Courtesy of WOWSA, Huntington Beach, California.
Open water swimmers often wear transponders when competing in professional marathon races and other open water swimming competitions around the world.
The transponders are often worn on their wrists when there is an in-the-water finish and other times worn on their ankles when there is an on-the-shore finish.
The accuracy of these transponders are never in question by most athletes, coaches, media, and fans especially because similar types of timing devices are used in the marathon running and triathlon communities.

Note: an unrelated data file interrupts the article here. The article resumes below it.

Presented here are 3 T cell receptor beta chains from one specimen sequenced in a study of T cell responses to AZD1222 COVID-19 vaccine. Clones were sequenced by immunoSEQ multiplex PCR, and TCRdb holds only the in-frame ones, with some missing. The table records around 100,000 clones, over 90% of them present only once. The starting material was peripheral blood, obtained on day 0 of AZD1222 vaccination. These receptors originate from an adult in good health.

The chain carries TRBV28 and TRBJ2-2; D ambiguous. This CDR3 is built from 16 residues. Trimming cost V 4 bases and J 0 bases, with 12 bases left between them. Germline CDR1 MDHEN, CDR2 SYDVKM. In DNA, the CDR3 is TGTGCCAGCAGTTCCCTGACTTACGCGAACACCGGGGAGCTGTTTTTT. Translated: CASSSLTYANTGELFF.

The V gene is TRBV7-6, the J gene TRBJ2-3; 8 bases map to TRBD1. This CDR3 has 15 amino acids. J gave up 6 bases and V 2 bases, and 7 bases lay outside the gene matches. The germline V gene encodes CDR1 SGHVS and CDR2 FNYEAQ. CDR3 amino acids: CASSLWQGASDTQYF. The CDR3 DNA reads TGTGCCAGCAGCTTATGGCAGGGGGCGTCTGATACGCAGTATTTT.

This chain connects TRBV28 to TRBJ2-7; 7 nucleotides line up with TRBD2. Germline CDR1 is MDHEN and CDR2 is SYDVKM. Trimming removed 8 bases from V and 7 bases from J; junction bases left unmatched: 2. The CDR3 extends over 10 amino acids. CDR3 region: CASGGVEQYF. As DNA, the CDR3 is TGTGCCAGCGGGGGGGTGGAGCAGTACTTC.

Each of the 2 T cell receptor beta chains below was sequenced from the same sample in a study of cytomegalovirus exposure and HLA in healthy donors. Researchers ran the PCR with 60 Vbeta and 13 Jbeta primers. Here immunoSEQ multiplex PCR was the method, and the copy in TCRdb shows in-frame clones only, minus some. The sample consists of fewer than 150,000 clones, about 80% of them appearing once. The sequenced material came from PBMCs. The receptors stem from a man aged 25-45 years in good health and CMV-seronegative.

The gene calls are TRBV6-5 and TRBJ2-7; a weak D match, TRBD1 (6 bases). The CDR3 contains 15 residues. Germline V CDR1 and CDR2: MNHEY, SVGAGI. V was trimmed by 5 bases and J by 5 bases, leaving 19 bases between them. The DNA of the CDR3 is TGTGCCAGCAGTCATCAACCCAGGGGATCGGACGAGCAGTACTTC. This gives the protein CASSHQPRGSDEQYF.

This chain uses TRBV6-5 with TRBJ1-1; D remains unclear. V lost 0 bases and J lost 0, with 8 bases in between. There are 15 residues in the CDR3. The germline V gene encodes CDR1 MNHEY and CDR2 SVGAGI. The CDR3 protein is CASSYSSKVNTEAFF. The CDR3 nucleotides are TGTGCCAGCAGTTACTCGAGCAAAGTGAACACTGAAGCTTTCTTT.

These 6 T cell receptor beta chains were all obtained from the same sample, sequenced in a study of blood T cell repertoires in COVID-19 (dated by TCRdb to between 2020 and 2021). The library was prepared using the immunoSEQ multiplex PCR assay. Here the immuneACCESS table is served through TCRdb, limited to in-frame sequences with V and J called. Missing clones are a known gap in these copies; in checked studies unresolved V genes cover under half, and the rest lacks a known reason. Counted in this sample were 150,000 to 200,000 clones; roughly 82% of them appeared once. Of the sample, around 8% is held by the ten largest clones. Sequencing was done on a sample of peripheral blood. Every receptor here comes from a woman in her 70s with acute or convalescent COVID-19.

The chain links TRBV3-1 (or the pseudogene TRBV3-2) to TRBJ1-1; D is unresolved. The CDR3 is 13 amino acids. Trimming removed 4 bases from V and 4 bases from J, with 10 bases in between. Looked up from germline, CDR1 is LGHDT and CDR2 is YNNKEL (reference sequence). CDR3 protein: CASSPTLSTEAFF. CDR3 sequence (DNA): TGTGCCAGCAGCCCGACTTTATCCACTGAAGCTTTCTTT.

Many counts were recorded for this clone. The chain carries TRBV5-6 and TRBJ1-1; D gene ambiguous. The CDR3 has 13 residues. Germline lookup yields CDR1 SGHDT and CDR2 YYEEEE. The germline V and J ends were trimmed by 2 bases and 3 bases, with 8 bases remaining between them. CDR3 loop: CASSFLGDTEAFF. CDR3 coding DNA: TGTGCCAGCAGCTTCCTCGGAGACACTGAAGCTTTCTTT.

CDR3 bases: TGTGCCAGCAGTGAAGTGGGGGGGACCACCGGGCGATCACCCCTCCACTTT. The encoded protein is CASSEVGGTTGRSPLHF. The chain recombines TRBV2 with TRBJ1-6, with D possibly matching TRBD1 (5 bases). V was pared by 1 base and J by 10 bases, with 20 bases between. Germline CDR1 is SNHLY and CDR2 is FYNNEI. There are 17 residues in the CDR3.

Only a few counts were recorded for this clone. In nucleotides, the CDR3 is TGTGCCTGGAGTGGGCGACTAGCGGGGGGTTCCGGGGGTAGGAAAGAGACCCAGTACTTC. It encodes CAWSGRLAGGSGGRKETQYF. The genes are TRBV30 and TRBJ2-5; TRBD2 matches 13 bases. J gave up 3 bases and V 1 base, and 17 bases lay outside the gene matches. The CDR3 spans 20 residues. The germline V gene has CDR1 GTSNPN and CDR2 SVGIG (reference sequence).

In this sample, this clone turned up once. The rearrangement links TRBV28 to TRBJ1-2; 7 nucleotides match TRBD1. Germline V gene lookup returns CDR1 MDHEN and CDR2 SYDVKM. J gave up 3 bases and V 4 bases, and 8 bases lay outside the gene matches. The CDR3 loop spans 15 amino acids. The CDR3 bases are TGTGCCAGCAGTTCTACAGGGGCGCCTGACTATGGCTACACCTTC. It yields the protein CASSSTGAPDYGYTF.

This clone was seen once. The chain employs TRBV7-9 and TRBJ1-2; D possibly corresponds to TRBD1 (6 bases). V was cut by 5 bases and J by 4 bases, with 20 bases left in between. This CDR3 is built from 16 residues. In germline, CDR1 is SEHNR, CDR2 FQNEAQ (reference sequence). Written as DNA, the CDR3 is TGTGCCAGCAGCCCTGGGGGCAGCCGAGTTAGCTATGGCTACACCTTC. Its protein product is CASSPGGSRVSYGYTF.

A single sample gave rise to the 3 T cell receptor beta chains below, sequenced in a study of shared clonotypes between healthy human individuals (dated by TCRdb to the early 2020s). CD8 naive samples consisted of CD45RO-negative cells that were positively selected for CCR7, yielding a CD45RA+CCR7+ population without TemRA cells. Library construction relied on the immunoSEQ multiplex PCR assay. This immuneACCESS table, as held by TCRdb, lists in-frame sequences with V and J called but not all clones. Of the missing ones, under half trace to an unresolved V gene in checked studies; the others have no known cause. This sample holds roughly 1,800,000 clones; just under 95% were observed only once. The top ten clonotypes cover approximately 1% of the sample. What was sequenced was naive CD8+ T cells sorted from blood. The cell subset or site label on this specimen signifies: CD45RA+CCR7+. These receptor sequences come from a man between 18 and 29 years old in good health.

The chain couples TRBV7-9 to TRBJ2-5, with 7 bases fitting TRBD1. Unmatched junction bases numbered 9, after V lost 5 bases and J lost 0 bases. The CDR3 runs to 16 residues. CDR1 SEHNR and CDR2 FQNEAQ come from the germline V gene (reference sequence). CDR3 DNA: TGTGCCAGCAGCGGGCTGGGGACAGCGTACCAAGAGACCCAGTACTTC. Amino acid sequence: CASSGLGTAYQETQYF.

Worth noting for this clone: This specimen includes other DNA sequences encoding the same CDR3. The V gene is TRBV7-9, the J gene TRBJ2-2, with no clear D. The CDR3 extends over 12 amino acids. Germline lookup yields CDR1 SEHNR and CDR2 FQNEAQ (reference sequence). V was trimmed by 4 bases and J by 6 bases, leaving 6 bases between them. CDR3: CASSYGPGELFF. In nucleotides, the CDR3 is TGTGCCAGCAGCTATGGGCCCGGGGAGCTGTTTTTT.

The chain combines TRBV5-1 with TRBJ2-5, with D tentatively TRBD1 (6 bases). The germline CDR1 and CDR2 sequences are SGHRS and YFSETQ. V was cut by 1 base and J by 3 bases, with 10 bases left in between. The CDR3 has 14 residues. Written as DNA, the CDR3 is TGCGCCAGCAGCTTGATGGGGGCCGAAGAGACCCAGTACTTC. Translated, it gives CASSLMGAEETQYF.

But because of limitations on the commercial usage of GPS technology, the accuracy of these transponders during in-the-water events is only +/- 60 cm (23.6 inches). Given the proximity of a pack of competitive open water swimmers in close races, 60 cm is not nearly accurate enough to correctly judge places among a fast-finishing pack.
This situation is often seen in many professional races when the eyes of the judges reviewing video tapes of the finish is how the race finishes are judged. That is, the transponders are not used to determine placing – it is the human eye.
Photo above shows Angela Maurer and Anna Olasz finishing together at the recent 15 km FINA Open Water Swimming Grand Prix in Playa del Carmen, Mexico.
Copyright © 2014 by World Open Water Swimming Association